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Inspection & Certification – Furnace

A furnace, referred to as a heater or boiler in British English, is a heating unit used to heat up an entire building. Furnaces are mostly used as a major component of a central heating system. The name derives from Latin word fornax, which means oven. Furnaces are permanently installed to provide heat to an interior space through intermediary fluid movement, which may be air, steam, or hot water. Heating appliances that use steam or hot water as the fluid are normally referred to as a residential steam boiler or residential hot water boiler. The most common fuel source for modern furnaces in North America and much of Europe is natural gas; other common fuel sources include LPG (liquefied petroleum gas), fuel oil and in rare cases coal or wood. In some areas electrical resistance heating is used, especially where the cost of electricity is low or the primary purpose is for air conditioning. Modern high-efficiency furnaces can be up to 98% efficient and operate without a chimney, with a typical gas furnace being about 80% efficient. Waste gas and heat are mechanically ventilated through PVC pipes that can be vented through the side or roof of the house. Fuel efficiency in a gas furnace is measured in AFUE (Annual Fuel Utilization Efficiency). Furnaces primarily run on natural gas or electricity. Furnaces that are used to boil water are called boilers.

The term furnace also refers to the various types of metallurgical furnaces, used for smelting and other metalworks, as well as industrial furnaces, which are used in various industrial applications such as chemical plants and providing heat to chemical reactions.

Heat distribution

The furnace transfers heat to the living space of the building through an intermediary distribution system. If the distribution is through hot water (or other fluid) or through steam, then the furnace is more commonly called a boiler. One advantage of a boiler is that the furnace can provide hot water for bathing and washing dishes, rather than requiring a separate water heater. One disadvantage to this type of application is when the boiler breaks down, neither heating nor domestic hot water are available.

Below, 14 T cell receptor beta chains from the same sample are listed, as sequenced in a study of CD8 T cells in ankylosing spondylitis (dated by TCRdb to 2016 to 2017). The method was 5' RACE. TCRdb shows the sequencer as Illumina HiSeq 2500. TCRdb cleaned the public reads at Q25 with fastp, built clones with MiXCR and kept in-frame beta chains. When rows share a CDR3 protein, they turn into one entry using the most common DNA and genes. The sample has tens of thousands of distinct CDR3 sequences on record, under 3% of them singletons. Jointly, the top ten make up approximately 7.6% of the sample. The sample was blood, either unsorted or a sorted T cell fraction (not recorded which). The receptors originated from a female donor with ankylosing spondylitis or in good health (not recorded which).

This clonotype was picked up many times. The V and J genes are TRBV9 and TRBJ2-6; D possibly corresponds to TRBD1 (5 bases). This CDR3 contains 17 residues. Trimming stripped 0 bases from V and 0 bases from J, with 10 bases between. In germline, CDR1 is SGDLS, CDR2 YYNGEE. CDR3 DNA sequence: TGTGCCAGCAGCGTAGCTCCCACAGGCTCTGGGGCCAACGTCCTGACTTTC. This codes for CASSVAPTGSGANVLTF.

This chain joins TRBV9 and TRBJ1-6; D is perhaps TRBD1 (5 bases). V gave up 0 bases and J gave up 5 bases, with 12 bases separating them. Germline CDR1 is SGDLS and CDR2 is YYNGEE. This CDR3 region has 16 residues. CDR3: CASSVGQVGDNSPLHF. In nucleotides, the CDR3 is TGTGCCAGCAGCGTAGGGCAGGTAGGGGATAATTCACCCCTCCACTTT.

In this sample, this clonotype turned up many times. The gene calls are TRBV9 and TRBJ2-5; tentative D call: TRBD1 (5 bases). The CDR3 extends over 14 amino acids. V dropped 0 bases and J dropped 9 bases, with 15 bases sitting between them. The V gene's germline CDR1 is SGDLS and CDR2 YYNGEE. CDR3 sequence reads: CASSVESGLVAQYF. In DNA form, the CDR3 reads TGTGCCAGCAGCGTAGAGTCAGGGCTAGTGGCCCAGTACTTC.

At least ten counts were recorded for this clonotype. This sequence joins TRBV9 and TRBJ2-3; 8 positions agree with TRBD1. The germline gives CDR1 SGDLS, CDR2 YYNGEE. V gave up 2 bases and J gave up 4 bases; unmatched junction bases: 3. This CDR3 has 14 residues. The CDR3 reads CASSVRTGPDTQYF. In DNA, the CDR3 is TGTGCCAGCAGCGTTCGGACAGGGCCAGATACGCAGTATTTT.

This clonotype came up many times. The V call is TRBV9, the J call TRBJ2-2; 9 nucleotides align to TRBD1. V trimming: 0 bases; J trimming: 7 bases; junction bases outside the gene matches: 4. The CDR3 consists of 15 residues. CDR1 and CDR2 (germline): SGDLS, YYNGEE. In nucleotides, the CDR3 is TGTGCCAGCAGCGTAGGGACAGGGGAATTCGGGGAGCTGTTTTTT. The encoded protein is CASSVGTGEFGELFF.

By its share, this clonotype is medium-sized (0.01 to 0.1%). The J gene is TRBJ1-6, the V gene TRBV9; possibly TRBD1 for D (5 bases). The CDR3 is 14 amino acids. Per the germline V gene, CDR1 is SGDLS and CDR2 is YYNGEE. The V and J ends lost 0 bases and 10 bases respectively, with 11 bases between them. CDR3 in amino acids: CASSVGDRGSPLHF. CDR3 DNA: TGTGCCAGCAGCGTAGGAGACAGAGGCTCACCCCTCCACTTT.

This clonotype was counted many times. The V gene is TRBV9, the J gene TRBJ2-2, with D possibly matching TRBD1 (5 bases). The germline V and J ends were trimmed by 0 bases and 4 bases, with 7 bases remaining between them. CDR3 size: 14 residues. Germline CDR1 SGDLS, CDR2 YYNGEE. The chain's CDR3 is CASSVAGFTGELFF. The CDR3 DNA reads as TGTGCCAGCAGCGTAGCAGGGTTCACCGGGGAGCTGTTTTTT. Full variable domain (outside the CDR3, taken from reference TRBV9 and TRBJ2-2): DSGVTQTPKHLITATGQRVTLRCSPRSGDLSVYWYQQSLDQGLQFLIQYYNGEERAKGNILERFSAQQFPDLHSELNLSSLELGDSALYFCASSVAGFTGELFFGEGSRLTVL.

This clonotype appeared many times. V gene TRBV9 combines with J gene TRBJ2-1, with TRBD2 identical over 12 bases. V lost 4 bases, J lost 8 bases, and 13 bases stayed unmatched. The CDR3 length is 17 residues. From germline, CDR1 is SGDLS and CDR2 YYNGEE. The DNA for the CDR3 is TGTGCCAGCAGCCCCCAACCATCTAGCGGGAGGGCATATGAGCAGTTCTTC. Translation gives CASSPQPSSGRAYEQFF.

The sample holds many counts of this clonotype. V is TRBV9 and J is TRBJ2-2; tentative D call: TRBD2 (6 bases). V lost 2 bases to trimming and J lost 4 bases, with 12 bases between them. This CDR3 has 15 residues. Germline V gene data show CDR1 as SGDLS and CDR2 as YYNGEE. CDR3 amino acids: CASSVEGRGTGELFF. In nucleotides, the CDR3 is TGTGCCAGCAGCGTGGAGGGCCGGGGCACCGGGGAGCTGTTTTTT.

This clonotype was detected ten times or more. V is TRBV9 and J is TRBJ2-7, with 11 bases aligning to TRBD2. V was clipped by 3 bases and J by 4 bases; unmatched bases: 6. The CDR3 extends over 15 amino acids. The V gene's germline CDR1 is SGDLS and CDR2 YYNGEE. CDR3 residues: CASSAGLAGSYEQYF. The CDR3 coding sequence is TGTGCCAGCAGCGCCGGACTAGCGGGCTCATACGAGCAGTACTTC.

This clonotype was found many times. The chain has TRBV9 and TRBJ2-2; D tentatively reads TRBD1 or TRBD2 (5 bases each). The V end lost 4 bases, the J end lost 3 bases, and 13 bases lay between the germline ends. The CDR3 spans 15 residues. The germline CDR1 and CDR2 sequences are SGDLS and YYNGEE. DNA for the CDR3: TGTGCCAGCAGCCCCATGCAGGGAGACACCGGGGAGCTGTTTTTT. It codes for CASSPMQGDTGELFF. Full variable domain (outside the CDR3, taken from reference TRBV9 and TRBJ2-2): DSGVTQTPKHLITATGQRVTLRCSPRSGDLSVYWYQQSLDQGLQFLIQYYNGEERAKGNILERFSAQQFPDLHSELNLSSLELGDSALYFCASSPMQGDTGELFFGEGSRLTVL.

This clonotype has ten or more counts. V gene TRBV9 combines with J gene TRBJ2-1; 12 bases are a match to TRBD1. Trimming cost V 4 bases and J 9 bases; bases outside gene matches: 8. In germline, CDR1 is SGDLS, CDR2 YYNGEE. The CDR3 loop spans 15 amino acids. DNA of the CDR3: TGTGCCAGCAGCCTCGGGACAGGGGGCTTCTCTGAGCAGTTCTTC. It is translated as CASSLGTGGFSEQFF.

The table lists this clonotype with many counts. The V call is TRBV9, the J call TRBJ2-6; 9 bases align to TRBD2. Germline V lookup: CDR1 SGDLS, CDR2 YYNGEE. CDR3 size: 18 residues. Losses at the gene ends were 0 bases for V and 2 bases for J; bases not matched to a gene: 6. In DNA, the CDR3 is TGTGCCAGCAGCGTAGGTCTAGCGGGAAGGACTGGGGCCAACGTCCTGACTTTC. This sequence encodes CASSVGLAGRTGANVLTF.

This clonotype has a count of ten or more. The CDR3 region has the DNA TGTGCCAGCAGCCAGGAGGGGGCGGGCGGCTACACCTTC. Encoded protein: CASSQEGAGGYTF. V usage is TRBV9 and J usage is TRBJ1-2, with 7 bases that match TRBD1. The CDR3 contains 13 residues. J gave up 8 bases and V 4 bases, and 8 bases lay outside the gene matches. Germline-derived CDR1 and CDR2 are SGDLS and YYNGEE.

Air convection heating systems have been in use for over a century. Older systems rely on a passive air circulation system where the greater density of cooler air causes it to sink into the furnace area below, through air return registers in the floor, and the lesser density of warmed air causes it to rise in the ductwork; the two forces acting together to drive air circulation in a system termed 'gravity-fed'. The layout of these 'octopus’ furnaces and their duct systems is optimized with various diameters of large dampered ducts.

By comparison, most modern “warm air" furnaces typically use a fan to circulate air to the rooms of house and pull cooler air back to the furnace for reheating; this is called forced-air heat. Because the fan easily overcomes the resistance of the ductwork, the arrangement of ducts can be far more flexible than the octopus of old. In American practice, separate ducts collect cool air to be returned to the furnace. At the furnace, cool air passes into the furnace, usually through an air filter, through the blower, then through the heat exchanger of the furnace, whence it is blown throughout the building. One major advantage of this type of system is that it also enables easy installation of central air conditioning, simply by adding a cooling coil at the outlet of the furnace.

Air is circulated through ductwork, which may be made of sheet metal or plastic “flex" duct, and is insulated or uninsulated. Unless the ducts and plenum have been sealed using mastic or foil duct tape, the ductwork is likely to have a high leakage of conditioned air, possibly into unconditioned spaces. Another cause of wasted energy is the installation of ductwork in unheated areas, such as attics and crawl spaces; or ductwork of air conditioning systems in attics in warm climates.


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